Sludge suit against GM waiting for judge's signal

By Steve Korris | Apr 16, 2009


Like an idling engine, a giant class action claim against General Motors holds its place in the Madison County courthouse while lawyers wait for a signal to start rolling.

Lawyers claim General Motors poured defective coolant into 40 million new engines.

Sludge accumulated in engines and caused mechanical problems, they allege.

Matthew Armstrong, of King Marker Armstrong in St. Louis, sued General Motors in 2003, on behalf of Granite City residents Robin Flynn and Cheryl Hall.

Armstrong sought to recover damage that sludge caused to Flynn's 2000 Chevrolet Impala and Hall's 2000 Oldsmobile Alero.

Flynn and Hall also sought damages from coolant makers Shell and Chevron.

Ernest Coy, Joe Whatley and Peter Burke of Birmingham, Ala., added their names to the complaint.

General Motors removed the suit to federal court in East St. Louis, and District Judge Michael Reagan sent it back to Madison County.

Armstrong asked Circuit Judge Nicholas Byron to certify Flynn and Hall as class representatives for everyone who bought a General Motors vehicle since 1996.

In 2004 Armstrong added a claim from plaintiff Harry Reed of Pontoon Beach, owner of a 1998 Chevrolet S-10 Blazer.

Flynn, Hall and Reed settled with Shell and Chevron.

General Motors moved to dismiss, advising Byron that it made 40 million vehicles in the class period.

The vast majority of buyers never had a sludge problem and never would have a sludge problem, General Motors argued.

General Motors also moved to strike class allegations.

Byron denied both motions in November 2004.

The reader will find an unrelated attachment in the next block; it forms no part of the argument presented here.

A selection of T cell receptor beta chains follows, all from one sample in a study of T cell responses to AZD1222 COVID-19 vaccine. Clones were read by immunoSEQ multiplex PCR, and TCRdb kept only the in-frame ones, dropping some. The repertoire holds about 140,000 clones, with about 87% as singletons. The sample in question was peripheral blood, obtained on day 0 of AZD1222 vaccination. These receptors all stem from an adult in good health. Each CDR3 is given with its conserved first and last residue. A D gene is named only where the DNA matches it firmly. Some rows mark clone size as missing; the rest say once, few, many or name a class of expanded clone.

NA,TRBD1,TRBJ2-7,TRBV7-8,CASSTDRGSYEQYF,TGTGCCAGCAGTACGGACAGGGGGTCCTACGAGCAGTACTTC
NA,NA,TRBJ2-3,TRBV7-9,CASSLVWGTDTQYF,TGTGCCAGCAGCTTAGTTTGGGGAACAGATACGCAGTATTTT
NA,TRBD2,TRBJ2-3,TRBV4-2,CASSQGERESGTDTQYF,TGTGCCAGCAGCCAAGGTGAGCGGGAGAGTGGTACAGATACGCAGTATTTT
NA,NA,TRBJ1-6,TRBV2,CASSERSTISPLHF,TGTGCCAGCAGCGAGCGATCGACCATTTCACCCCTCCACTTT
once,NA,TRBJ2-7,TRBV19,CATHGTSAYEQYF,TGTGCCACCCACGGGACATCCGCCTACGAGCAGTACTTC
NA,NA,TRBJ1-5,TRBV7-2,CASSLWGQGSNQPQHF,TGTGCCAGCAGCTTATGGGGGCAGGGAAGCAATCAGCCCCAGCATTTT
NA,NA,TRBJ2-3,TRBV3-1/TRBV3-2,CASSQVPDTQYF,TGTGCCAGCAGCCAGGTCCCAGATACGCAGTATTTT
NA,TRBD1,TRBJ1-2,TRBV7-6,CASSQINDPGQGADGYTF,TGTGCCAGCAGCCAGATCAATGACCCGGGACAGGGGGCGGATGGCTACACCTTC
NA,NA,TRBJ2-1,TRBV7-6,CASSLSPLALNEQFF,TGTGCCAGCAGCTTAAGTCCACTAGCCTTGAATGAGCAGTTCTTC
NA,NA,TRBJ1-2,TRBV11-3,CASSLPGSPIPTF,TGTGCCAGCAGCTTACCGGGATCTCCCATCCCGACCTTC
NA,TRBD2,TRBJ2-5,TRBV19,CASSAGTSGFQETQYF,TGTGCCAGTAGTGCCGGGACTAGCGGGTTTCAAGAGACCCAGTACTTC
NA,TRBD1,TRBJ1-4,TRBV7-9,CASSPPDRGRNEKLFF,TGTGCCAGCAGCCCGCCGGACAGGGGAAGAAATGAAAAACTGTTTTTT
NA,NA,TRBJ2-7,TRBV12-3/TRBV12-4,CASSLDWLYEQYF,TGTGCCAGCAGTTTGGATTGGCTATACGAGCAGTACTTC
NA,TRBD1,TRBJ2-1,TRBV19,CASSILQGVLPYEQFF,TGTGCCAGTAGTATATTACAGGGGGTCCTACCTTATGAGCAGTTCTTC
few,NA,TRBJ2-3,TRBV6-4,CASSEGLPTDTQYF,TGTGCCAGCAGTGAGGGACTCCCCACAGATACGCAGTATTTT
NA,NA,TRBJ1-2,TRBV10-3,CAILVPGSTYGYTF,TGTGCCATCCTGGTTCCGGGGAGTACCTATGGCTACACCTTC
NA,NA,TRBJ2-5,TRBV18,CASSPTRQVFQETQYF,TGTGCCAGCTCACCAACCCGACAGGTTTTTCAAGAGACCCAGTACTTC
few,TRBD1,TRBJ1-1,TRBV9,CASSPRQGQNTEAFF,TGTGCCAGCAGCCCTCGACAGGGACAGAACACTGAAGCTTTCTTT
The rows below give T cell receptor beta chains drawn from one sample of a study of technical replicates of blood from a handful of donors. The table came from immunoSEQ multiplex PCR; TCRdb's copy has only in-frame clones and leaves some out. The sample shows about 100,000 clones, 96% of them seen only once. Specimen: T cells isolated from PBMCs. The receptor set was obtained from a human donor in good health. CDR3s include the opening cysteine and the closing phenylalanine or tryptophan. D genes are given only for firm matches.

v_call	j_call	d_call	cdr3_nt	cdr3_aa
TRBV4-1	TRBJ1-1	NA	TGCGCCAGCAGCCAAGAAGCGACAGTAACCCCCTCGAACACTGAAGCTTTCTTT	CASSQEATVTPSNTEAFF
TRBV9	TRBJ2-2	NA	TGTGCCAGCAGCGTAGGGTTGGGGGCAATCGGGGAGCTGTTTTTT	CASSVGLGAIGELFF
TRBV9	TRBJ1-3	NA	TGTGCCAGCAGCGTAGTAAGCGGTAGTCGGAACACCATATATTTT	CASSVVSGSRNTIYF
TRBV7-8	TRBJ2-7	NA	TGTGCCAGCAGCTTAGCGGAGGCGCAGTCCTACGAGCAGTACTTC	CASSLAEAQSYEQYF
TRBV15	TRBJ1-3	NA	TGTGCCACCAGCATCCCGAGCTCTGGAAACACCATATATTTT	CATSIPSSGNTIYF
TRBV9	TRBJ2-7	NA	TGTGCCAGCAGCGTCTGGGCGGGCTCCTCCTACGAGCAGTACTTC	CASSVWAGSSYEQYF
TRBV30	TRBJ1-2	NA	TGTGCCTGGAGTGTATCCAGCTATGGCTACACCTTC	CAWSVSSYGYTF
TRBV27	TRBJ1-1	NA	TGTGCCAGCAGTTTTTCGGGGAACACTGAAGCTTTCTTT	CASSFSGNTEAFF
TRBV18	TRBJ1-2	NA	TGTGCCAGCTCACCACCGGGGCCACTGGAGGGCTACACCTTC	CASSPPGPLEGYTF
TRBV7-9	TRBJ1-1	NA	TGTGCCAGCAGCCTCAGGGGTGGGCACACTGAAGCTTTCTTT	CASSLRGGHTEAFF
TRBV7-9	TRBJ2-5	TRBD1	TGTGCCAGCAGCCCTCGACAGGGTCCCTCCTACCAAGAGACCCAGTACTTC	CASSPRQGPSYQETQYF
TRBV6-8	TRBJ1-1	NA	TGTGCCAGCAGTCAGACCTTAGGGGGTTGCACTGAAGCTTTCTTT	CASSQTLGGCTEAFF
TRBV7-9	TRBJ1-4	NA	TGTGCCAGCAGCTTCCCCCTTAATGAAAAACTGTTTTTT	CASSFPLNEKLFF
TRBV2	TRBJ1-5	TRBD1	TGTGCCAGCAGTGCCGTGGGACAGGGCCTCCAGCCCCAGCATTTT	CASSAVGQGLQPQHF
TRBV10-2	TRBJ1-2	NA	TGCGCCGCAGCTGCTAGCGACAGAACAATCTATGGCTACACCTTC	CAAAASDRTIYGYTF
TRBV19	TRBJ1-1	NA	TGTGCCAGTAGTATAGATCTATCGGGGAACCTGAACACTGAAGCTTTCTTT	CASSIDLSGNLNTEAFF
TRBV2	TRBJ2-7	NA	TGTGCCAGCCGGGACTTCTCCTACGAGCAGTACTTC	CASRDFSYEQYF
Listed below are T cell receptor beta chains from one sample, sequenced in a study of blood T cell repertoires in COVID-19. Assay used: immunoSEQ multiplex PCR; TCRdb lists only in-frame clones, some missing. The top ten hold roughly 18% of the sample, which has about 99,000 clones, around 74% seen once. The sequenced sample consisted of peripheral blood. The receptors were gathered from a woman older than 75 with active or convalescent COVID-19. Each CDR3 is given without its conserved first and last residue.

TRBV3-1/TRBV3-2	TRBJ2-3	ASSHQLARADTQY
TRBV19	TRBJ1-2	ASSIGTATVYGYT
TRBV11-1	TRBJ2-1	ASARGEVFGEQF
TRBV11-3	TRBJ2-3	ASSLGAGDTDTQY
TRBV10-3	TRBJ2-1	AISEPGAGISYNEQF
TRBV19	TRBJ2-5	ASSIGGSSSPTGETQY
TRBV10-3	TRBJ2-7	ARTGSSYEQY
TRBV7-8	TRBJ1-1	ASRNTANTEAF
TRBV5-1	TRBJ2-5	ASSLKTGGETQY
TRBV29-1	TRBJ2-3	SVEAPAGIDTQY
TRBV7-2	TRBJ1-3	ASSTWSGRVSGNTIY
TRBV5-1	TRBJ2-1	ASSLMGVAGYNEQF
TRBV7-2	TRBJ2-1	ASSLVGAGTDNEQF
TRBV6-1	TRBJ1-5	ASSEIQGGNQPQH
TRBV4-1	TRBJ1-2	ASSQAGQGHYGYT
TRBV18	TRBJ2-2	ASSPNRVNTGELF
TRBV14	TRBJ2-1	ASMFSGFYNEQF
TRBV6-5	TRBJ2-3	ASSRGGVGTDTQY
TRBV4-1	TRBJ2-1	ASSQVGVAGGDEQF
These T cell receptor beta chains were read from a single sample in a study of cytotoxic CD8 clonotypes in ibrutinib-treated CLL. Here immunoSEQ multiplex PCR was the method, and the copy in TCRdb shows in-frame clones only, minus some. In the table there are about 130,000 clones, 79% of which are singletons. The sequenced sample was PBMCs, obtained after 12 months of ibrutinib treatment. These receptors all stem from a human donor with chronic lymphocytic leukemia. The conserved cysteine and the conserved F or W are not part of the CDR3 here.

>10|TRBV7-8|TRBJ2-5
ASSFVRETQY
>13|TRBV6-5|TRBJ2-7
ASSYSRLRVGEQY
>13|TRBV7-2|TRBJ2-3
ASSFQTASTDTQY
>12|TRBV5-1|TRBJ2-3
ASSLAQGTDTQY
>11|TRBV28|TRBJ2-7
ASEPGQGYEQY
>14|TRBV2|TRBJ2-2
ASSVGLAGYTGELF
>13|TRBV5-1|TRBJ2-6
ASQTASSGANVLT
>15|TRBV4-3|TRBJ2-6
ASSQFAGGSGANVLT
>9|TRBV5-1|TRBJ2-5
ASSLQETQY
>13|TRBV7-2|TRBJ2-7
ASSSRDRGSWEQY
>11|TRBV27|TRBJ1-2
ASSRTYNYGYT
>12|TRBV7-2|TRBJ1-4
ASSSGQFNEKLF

Hall withdrew as plaintiff in January 2005, due to a "family situation."

Flynn withdrew in March 2005, for the same reason.

Reed, as sole remaining plaintiff, can count on plenty of legal assistance.

In September 2005, Marker Armstrong withdrew and the Kansas City firm of Shughart, Thomson and Kilroy declared itself in charge.

In October 2005 lawyer Richard Paul III declared himself lead counsel.

In November 2005 Reed still counted the Birmingham lawyers as his counsel.

He listed Shamberg, Johnson and Bergman of Kansas City as his counsel.

He listed Girard, Gibbs and Bartolomeo of San Francisco as his counsel.

In December 2005 the firm of Stueve, Siegel, Woody and Hanson in Kansas City joined Reed's team.

Neither side filed a motion or a brief from 2006 to 2008.

Byron kept setting case management conferences, and at each one both parties asked him to continue it.

After Byron's retirement last fall, Circuit Judge Dennis Ruth set a case management conference for this February.

Both sides moved to continue it, and he set another conference for May 27.

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